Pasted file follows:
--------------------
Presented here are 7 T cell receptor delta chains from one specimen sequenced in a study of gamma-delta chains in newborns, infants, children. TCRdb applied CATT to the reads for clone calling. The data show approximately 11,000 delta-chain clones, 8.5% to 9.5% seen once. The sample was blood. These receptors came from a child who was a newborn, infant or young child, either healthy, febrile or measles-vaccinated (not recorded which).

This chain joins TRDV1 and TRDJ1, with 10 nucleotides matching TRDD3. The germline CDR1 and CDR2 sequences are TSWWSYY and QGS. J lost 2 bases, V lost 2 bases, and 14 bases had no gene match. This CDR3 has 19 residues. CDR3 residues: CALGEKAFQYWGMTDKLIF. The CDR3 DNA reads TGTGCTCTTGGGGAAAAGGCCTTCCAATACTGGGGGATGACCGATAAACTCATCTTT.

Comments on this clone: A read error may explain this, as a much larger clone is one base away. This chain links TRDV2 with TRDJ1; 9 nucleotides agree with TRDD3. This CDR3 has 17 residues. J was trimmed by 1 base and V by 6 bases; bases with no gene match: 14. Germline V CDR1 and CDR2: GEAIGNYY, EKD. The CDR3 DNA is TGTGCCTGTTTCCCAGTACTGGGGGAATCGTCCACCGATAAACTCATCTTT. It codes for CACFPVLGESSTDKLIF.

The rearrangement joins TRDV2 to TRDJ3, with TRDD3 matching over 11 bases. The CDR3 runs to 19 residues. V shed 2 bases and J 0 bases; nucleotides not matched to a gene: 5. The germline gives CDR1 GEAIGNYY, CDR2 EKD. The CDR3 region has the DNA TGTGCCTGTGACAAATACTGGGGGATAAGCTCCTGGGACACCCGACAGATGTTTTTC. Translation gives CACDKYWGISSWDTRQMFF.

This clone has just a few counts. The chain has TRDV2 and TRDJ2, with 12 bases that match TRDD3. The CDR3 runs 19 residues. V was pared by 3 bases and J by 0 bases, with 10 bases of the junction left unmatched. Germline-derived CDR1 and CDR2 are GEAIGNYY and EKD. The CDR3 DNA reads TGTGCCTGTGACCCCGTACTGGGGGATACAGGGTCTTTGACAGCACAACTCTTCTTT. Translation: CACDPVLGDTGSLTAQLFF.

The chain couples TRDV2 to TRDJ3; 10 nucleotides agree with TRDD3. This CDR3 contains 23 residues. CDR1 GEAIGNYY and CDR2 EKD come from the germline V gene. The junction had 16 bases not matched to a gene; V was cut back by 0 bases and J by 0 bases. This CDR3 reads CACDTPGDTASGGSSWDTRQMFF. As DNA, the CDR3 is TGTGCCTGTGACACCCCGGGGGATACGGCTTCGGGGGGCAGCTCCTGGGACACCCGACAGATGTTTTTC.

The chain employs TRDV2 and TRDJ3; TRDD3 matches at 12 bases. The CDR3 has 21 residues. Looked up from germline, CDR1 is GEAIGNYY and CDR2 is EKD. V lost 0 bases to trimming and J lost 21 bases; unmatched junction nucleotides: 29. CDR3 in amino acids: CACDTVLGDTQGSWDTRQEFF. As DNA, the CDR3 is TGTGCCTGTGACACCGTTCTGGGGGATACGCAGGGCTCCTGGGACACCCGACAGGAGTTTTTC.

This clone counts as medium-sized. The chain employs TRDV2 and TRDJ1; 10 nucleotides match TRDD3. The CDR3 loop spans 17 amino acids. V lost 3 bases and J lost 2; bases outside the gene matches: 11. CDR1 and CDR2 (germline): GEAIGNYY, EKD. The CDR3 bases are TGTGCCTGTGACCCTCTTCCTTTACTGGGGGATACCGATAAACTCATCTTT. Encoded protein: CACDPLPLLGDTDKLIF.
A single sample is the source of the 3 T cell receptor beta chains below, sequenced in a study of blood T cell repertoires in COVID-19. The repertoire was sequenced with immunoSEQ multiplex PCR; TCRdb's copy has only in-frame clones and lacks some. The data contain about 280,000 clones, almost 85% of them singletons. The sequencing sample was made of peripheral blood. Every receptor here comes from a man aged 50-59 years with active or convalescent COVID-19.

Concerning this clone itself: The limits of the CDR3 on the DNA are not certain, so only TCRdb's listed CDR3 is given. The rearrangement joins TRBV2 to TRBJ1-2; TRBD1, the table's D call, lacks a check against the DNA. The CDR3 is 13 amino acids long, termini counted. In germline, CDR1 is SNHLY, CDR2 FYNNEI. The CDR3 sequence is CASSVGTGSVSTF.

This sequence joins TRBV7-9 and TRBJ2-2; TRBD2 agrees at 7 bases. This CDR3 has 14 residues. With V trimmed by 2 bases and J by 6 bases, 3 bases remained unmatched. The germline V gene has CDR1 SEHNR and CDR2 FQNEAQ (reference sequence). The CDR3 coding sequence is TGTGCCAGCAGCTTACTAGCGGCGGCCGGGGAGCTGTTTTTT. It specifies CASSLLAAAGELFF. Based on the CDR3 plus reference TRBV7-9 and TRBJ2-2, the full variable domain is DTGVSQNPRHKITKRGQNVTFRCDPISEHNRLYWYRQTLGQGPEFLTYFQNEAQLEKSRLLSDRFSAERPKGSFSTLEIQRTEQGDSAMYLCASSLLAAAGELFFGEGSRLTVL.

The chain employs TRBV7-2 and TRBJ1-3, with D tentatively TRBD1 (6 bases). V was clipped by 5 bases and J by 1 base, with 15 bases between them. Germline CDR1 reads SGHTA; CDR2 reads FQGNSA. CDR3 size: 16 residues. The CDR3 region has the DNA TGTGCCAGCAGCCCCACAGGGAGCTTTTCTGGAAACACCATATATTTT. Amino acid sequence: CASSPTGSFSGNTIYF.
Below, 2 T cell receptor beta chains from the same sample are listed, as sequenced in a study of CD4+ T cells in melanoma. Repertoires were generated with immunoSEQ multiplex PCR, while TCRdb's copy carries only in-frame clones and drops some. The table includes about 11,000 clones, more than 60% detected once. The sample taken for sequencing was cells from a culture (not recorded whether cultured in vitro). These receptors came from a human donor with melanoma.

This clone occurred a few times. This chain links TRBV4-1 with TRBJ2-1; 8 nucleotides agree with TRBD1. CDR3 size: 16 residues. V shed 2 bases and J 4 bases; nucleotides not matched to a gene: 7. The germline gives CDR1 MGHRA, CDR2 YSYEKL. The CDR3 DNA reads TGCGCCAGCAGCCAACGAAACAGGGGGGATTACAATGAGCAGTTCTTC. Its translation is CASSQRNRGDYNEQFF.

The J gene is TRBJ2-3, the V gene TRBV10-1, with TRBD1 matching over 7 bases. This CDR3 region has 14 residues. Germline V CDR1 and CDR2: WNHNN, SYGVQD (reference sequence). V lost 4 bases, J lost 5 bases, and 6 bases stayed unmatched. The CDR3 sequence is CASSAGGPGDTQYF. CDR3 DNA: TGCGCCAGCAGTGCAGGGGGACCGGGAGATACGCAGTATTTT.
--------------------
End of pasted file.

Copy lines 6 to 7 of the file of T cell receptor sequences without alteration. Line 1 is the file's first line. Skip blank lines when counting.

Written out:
The chain couples TRDV2 to TRDJ3; 10 nucleotides agree with TRDD3. This CDR3 contains 23 residues. CDR1 GEAIGNYY and CDR2 EKD come from the germline V gene. The junction had 16 bases not matched to a gene; V was cut back by 0 bases and J by 0 bases. This CDR3 reads CACDTPGDTASGGSSWDTRQMFF. As DNA, the CDR3 is TGTGCCTGTGACACCCCGGGGGATACGGCTTCGGGGGGCAGCTCCTGGGACACCCGACAGATGTTTTTC.

The chain employs TRDV2 and TRDJ3; TRDD3 matches at 12 bases. The CDR3 has 21 residues. Looked up from germline, CDR1 is GEAIGNYY and CDR2 is EKD. V lost 0 bases to trimming and J lost 21 bases; unmatched junction nucleotides: 29. CDR3 in amino acids: CACDTVLGDTQGSWDTRQEFF. As DNA, the CDR3 is TGTGCCTGTGACACCGTTCTGGGGGATACGCAGGGCTCCTGGGACACCCGACAGGAGTTTTTC.